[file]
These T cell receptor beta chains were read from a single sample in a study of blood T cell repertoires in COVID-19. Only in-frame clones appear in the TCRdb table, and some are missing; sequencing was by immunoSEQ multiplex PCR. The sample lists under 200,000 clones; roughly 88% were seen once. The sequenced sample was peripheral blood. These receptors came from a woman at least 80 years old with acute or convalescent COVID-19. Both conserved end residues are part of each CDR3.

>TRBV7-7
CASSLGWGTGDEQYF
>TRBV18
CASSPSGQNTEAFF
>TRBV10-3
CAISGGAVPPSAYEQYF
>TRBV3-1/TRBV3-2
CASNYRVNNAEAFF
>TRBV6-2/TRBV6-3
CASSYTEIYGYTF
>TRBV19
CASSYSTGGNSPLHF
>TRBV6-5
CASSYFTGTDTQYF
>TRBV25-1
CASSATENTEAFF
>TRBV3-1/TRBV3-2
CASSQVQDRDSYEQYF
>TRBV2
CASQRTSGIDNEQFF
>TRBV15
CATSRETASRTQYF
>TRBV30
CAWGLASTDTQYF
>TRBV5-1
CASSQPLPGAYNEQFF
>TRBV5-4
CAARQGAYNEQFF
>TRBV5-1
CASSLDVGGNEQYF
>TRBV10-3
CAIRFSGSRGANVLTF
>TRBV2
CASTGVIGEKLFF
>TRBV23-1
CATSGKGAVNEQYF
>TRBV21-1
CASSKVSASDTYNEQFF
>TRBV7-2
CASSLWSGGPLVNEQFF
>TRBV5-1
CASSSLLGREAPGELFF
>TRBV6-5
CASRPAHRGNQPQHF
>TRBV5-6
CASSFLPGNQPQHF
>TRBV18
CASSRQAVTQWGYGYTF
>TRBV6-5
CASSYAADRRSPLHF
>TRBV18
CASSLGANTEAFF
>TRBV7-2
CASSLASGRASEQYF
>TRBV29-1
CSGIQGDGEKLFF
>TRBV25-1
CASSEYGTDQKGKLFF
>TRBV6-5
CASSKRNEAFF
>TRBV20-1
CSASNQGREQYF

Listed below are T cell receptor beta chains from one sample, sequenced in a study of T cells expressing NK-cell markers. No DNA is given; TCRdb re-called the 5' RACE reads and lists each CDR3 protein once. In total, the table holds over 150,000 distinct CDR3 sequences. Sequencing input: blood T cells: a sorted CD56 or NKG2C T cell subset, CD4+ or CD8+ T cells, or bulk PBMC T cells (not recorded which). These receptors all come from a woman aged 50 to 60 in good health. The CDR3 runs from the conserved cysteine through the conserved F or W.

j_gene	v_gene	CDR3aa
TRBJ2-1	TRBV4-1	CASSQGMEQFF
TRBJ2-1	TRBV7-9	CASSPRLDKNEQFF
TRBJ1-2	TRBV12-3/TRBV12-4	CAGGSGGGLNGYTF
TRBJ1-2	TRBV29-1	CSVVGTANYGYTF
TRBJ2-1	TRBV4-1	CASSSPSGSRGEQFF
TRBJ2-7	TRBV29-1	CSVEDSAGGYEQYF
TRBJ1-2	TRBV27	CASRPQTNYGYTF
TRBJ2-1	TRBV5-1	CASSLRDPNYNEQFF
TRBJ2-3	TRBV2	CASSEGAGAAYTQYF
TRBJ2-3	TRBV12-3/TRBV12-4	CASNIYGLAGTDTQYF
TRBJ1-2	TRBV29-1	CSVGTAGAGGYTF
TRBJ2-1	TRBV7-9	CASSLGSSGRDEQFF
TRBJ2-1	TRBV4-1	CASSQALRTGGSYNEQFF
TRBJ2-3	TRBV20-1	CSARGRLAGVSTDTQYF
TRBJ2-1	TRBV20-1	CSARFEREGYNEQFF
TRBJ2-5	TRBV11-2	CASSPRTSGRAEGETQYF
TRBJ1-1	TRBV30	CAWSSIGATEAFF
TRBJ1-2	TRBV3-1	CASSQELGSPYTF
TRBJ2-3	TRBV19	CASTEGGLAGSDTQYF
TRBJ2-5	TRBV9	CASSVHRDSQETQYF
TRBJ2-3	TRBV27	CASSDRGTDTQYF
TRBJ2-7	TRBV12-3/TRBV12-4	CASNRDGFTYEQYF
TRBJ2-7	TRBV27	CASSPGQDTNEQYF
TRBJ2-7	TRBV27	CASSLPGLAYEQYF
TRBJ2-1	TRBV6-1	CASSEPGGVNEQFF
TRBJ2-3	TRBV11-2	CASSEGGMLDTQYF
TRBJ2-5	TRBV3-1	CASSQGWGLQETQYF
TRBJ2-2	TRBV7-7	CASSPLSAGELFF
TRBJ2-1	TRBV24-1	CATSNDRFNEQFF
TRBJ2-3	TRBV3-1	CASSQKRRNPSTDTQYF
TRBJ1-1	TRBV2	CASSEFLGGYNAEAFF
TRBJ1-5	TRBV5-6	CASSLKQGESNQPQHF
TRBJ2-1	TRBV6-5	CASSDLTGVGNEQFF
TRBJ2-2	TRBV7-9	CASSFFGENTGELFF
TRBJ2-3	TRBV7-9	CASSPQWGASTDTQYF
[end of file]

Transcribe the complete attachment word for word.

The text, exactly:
These T cell receptor beta chains were read from a single sample in a study of blood T cell repertoires in COVID-19. Only in-frame clones appear in the TCRdb table, and some are missing; sequencing was by immunoSEQ multiplex PCR. The sample lists under 200,000 clones; roughly 88% were seen once. The sequenced sample was peripheral blood. These receptors came from a woman at least 80 years old with acute or convalescent COVID-19. Both conserved end residues are part of each CDR3.

>TRBV7-7
CASSLGWGTGDEQYF
>TRBV18
CASSPSGQNTEAFF
>TRBV10-3
CAISGGAVPPSAYEQYF
>TRBV3-1/TRBV3-2
CASNYRVNNAEAFF
>TRBV6-2/TRBV6-3
CASSYTEIYGYTF
>TRBV19
CASSYSTGGNSPLHF
>TRBV6-5
CASSYFTGTDTQYF
>TRBV25-1
CASSATENTEAFF
>TRBV3-1/TRBV3-2
CASSQVQDRDSYEQYF
>TRBV2
CASQRTSGIDNEQFF
>TRBV15
CATSRETASRTQYF
>TRBV30
CAWGLASTDTQYF
>TRBV5-1
CASSQPLPGAYNEQFF
>TRBV5-4
CAARQGAYNEQFF
>TRBV5-1
CASSLDVGGNEQYF
>TRBV10-3
CAIRFSGSRGANVLTF
>TRBV2
CASTGVIGEKLFF
>TRBV23-1
CATSGKGAVNEQYF
>TRBV21-1
CASSKVSASDTYNEQFF
>TRBV7-2
CASSLWSGGPLVNEQFF
>TRBV5-1
CASSSLLGREAPGELFF
>TRBV6-5
CASRPAHRGNQPQHF
>TRBV5-6
CASSFLPGNQPQHF
>TRBV18
CASSRQAVTQWGYGYTF
>TRBV6-5
CASSYAADRRSPLHF
>TRBV18
CASSLGANTEAFF
>TRBV7-2
CASSLASGRASEQYF
>TRBV29-1
CSGIQGDGEKLFF
>TRBV25-1
CASSEYGTDQKGKLFF
>TRBV6-5
CASSKRNEAFF
>TRBV20-1
CSASNQGREQYF

Listed below are T cell receptor beta chains from one sample, sequenced in a study of T cells expressing NK-cell markers. No DNA is given; TCRdb re-called the 5' RACE reads and lists each CDR3 protein once. In total, the table holds over 150,000 distinct CDR3 sequences. Sequencing input: blood T cells: a sorted CD56 or NKG2C T cell subset, CD4+ or CD8+ T cells, or bulk PBMC T cells (not recorded which). These receptors all come from a woman aged 50 to 60 in good health. The CDR3 runs from the conserved cysteine through the conserved F or W.

j_gene	v_gene	CDR3aa
TRBJ2-1	TRBV4-1	CASSQGMEQFF
TRBJ2-1	TRBV7-9	CASSPRLDKNEQFF
TRBJ1-2	TRBV12-3/TRBV12-4	CAGGSGGGLNGYTF
TRBJ1-2	TRBV29-1	CSVVGTANYGYTF
TRBJ2-1	TRBV4-1	CASSSPSGSRGEQFF
TRBJ2-7	TRBV29-1	CSVEDSAGGYEQYF
TRBJ1-2	TRBV27	CASRPQTNYGYTF
TRBJ2-1	TRBV5-1	CASSLRDPNYNEQFF
TRBJ2-3	TRBV2	CASSEGAGAAYTQYF
TRBJ2-3	TRBV12-3/TRBV12-4	CASNIYGLAGTDTQYF
TRBJ1-2	TRBV29-1	CSVGTAGAGGYTF
TRBJ2-1	TRBV7-9	CASSLGSSGRDEQFF
TRBJ2-1	TRBV4-1	CASSQALRTGGSYNEQFF
TRBJ2-3	TRBV20-1	CSARGRLAGVSTDTQYF
TRBJ2-1	TRBV20-1	CSARFEREGYNEQFF
TRBJ2-5	TRBV11-2	CASSPRTSGRAEGETQYF
TRBJ1-1	TRBV30	CAWSSIGATEAFF
TRBJ1-2	TRBV3-1	CASSQELGSPYTF
TRBJ2-3	TRBV19	CASTEGGLAGSDTQYF
TRBJ2-5	TRBV9	CASSVHRDSQETQYF
TRBJ2-3	TRBV27	CASSDRGTDTQYF
TRBJ2-7	TRBV12-3/TRBV12-4	CASNRDGFTYEQYF
TRBJ2-7	TRBV27	CASSPGQDTNEQYF
TRBJ2-7	TRBV27	CASSLPGLAYEQYF
TRBJ2-1	TRBV6-1	CASSEPGGVNEQFF
TRBJ2-3	TRBV11-2	CASSEGGMLDTQYF
TRBJ2-5	TRBV3-1	CASSQGWGLQETQYF
TRBJ2-2	TRBV7-7	CASSPLSAGELFF
TRBJ2-1	TRBV24-1	CATSNDRFNEQFF
TRBJ2-3	TRBV3-1	CASSQKRRNPSTDTQYF
TRBJ1-1	TRBV2	CASSEFLGGYNAEAFF
TRBJ1-5	TRBV5-6	CASSLKQGESNQPQHF
TRBJ2-1	TRBV6-5	CASSDLTGVGNEQFF
TRBJ2-2	TRBV7-9	CASSFFGENTGELFF
TRBJ2-3	TRBV7-9	CASSPQWGASTDTQYF